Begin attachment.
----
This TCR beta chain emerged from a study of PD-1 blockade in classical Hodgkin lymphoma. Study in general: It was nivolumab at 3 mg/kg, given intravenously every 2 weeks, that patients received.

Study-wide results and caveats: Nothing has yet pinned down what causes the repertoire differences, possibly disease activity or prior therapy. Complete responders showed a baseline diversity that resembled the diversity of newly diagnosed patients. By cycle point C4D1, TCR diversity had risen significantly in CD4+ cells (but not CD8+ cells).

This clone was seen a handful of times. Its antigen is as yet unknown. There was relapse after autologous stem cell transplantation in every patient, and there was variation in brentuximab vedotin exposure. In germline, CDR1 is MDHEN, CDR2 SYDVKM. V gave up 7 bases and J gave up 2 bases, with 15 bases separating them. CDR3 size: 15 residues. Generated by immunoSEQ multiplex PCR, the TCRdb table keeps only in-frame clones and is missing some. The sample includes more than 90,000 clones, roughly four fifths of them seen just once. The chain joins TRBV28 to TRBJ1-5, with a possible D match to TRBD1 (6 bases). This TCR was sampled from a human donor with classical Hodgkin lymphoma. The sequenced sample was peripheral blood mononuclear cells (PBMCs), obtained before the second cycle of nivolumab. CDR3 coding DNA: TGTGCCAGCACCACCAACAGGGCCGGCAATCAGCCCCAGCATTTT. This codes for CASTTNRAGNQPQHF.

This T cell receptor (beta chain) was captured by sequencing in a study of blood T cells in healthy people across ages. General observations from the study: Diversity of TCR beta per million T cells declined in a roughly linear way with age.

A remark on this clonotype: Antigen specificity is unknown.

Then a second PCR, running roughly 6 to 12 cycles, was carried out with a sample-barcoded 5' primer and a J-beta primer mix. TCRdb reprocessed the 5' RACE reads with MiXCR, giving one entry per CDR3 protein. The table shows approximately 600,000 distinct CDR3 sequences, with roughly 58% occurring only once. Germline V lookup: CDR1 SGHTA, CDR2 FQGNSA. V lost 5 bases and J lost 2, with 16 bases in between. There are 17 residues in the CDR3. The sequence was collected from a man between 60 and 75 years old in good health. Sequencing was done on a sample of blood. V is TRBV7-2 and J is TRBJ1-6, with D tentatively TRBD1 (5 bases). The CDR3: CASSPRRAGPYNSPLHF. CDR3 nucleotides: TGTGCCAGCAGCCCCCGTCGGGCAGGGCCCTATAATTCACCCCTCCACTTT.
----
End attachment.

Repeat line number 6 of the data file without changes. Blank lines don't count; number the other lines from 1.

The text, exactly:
Then a second PCR, running roughly 6 to 12 cycles, was carried out with a sample-barcoded 5' primer and a J-beta primer mix. TCRdb reprocessed the 5' RACE reads with MiXCR, giving one entry per CDR3 protein. The table shows approximately 600,000 distinct CDR3 sequences, with roughly 58% occurring only once. Germline V lookup: CDR1 SGHTA, CDR2 FQGNSA. V lost 5 bases and J lost 2, with 16 bases in between. There are 17 residues in the CDR3. The sequence was collected from a man between 60 and 75 years old in good health. Sequencing was done on a sample of blood. V is TRBV7-2 and J is TRBJ1-6, with D tentatively TRBD1 (5 bases). The CDR3: CASSPRRAGPYNSPLHF. CDR3 nucleotides: TGTGCCAGCAGCCCCCGTCGGGCAGGGCCCTATAATTCACCCCTCCACTTT.